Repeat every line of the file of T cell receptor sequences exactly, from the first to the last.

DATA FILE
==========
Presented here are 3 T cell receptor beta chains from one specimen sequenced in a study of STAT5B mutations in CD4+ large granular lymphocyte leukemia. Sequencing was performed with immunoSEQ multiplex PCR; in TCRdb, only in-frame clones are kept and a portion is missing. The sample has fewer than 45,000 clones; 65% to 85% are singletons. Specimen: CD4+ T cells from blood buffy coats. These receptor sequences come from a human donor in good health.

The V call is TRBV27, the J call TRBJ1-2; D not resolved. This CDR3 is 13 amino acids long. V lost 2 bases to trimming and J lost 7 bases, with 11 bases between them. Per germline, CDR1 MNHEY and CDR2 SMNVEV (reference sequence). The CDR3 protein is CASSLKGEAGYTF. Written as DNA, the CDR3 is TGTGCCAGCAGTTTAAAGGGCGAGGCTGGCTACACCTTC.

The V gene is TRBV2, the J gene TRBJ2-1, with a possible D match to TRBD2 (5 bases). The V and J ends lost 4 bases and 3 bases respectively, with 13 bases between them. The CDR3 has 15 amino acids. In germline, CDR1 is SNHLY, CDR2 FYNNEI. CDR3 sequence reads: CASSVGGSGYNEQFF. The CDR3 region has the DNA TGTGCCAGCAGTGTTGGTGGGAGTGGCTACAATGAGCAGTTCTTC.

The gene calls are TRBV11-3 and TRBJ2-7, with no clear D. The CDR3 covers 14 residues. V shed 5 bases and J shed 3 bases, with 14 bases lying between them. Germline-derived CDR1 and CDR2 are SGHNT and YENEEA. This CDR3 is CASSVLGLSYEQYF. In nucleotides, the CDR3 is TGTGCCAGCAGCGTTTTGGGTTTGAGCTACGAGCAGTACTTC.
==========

Presented here are 3 T cell receptor beta chains from one specimen sequenced in a study of STAT5B mutations in CD4+ large granular lymphocyte leukemia. Sequencing was performed with immunoSEQ multiplex PCR; in TCRdb, only in-frame clones are kept and a portion is missing. The sample has fewer than 45,000 clones; 65% to 85% are singletons. Specimen: CD4+ T cells from blood buffy coats. These receptor sequences come from a human donor in good health.

The V call is TRBV27, the J call TRBJ1-2; D not resolved. This CDR3 is 13 amino acids long. V lost 2 bases to trimming and J lost 7 bases, with 11 bases between them. Per germline, CDR1 MNHEY and CDR2 SMNVEV (reference sequence). The CDR3 protein is CASSLKGEAGYTF. Written as DNA, the CDR3 is TGTGCCAGCAGTTTAAAGGGCGAGGCTGGCTACACCTTC.

The V gene is TRBV2, the J gene TRBJ2-1, with a possible D match to TRBD2 (5 bases). The V and J ends lost 4 bases and 3 bases respectively, with 13 bases between them. The CDR3 has 15 amino acids. In germline, CDR1 is SNHLY, CDR2 FYNNEI. CDR3 sequence reads: CASSVGGSGYNEQFF. The CDR3 region has the DNA TGTGCCAGCAGTGTTGGTGGGAGTGGCTACAATGAGCAGTTCTTC.

The gene calls are TRBV11-3 and TRBJ2-7, with no clear D. The CDR3 covers 14 residues. V shed 5 bases and J shed 3 bases, with 14 bases lying between them. Germline-derived CDR1 and CDR2 are SGHNT and YENEEA. This CDR3 is CASSVLGLSYEQYF. In nucleotides, the CDR3 is TGTGCCAGCAGCGTTTTGGGTTTGAGCTACGAGCAGTACTTC.